Also, more importantly, Laliberté makes a good observation when arguing that bank reserves aren't inherently inflationary. The reason for this is simple: in a modern banking system, contrary to what most students are taught in economics courses, the level of reserves held at commercial banks does not have a significant influence on the level of credit creation. This point was well described recently by economists Claudio Borio and Piti Disnyatat:
The amount of credit outstanding is determined by banks’ willingness to supply loans, based on perceived risk-return trade-offs, and by the demand for those loans. The aggregate availability of bank reserves does not constrain the expansion directly. The reason is simple...in order to avoid extreme volatility in the interest rate, central banks supply reserves as demanded by the system. From this perspective, a reserve requirement, depending on its remuneration, affects the cost of intermediation and that of loans, but does not constrain credit expansion quantitatively. [...]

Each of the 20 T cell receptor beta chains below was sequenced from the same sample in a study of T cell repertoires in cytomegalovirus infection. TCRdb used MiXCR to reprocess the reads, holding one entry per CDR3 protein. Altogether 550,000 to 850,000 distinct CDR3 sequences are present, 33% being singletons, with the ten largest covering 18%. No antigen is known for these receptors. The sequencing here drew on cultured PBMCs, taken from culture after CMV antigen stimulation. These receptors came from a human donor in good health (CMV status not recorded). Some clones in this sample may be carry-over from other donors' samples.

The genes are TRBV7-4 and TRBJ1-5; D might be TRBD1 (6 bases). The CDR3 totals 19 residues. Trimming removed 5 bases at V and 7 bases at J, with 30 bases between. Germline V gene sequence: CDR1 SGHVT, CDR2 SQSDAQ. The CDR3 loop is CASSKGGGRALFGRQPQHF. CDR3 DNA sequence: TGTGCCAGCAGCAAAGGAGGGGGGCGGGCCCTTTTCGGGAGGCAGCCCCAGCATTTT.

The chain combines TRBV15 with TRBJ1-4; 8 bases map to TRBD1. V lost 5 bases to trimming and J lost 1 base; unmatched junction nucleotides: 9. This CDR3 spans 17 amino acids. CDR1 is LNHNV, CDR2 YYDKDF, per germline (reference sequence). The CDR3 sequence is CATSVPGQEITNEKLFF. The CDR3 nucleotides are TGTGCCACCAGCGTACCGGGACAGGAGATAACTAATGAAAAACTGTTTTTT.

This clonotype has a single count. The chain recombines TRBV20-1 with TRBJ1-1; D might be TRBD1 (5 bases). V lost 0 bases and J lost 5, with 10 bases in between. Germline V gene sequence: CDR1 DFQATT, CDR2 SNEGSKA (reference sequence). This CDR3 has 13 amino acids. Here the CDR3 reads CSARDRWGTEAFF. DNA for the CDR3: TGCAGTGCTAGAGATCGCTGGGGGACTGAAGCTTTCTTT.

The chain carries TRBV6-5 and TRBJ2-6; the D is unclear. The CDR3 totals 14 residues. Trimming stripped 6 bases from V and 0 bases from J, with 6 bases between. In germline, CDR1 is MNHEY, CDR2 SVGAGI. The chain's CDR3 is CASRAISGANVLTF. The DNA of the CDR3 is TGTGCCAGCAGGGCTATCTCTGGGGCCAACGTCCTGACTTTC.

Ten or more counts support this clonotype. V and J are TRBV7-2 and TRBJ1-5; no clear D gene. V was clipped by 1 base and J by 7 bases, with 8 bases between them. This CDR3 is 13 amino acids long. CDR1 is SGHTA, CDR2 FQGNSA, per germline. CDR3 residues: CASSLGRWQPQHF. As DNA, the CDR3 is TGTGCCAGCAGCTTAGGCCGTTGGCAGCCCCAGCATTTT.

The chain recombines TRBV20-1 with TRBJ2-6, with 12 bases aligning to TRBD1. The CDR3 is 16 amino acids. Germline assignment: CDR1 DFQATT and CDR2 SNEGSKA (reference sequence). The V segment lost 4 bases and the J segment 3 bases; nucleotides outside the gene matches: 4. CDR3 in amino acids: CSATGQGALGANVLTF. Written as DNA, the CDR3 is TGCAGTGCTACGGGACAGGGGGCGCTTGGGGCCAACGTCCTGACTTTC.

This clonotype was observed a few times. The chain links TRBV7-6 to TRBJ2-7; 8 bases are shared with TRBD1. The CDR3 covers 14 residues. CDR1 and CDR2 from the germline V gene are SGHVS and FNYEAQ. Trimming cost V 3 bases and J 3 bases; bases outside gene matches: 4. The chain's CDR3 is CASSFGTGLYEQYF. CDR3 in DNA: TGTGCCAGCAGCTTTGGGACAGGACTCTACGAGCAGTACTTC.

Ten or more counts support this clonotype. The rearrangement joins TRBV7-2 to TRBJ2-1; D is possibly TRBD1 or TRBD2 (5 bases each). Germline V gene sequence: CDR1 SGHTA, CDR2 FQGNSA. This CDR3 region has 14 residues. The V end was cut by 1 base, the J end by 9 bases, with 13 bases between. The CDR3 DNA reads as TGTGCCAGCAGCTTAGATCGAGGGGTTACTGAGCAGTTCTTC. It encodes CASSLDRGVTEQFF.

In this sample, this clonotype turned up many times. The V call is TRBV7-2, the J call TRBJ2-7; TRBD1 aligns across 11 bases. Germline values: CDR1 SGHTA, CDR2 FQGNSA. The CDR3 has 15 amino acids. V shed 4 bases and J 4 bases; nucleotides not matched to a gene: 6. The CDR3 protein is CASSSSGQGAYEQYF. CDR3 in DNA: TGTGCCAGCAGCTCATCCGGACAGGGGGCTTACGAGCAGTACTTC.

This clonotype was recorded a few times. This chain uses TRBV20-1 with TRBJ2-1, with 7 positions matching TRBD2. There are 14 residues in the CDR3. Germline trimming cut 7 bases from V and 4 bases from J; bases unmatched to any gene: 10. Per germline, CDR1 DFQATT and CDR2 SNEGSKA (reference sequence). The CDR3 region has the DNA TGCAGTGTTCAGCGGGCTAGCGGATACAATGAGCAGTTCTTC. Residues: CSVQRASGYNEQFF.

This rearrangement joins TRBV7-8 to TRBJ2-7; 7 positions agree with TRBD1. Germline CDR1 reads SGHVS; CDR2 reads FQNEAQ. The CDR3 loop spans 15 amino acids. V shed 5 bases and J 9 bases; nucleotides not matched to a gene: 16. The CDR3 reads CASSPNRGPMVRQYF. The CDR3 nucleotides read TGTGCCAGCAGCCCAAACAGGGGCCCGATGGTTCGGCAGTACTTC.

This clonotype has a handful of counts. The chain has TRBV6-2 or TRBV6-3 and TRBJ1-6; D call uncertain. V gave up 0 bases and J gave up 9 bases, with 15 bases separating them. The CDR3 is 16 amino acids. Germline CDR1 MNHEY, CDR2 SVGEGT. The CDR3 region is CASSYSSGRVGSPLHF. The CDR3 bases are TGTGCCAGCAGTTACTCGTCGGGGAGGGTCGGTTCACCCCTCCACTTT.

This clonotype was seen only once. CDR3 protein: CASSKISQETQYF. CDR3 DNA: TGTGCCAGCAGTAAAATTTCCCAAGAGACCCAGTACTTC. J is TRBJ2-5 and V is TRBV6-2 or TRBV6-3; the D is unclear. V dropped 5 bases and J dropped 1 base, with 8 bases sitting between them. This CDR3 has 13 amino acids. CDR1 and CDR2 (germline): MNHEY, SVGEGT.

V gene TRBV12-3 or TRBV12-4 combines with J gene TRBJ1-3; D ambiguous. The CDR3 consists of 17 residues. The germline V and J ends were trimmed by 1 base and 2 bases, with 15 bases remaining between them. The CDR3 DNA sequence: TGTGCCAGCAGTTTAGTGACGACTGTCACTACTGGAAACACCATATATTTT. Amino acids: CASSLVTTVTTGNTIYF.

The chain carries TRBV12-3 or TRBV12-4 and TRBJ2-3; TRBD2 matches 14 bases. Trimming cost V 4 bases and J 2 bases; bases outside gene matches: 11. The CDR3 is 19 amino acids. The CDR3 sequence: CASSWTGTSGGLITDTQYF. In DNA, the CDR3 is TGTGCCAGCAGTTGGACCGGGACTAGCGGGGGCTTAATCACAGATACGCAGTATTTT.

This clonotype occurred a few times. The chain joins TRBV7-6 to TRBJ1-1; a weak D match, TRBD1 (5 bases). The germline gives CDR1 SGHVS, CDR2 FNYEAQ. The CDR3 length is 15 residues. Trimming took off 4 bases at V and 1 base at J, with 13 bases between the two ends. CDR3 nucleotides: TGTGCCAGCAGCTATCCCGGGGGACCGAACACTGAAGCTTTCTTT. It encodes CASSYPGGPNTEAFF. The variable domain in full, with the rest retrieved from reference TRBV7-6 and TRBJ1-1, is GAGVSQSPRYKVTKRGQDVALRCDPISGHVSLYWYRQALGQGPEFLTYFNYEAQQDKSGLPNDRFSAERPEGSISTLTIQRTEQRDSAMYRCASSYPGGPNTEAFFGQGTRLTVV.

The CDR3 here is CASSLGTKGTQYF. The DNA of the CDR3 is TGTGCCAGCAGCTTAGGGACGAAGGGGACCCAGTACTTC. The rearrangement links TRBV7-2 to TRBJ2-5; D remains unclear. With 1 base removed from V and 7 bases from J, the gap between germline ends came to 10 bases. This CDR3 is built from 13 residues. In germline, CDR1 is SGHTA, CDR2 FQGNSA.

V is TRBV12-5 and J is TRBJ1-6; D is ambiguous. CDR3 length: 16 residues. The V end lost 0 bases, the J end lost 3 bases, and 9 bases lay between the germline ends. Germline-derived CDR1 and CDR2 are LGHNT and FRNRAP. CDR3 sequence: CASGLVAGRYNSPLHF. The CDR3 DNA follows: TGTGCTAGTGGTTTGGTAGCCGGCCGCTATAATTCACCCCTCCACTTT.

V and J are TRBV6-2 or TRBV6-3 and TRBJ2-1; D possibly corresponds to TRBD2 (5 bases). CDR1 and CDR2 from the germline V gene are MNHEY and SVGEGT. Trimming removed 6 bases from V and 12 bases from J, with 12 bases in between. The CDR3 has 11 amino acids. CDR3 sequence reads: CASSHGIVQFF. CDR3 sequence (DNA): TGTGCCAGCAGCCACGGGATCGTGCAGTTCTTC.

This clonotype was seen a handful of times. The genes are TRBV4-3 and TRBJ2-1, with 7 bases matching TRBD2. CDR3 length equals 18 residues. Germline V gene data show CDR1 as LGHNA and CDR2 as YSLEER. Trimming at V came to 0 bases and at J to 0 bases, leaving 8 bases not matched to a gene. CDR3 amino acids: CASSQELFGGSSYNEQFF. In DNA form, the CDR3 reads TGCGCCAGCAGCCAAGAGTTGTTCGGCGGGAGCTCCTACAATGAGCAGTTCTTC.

By the same token...an expansion of reserves in excess of any requirement does not give banks more resources to expand lending. It only changes the composition of liquid assets of the banking system. Given the very high substitutability between bank reserves and other government assets held for liquidity purposes, the impact can be marginal at best. (2009:19) (original emphasis)The point here is that lending decisions by banks are not based on the amount of reserves. Rather, bank lending depends in large part on whether banks can find a creditworthy borrower.
Borio, C and P. Disnyatat (2009): “Unconventional monetary policies: an appraisal” Bank for International Settlements Working Papers, No. 292.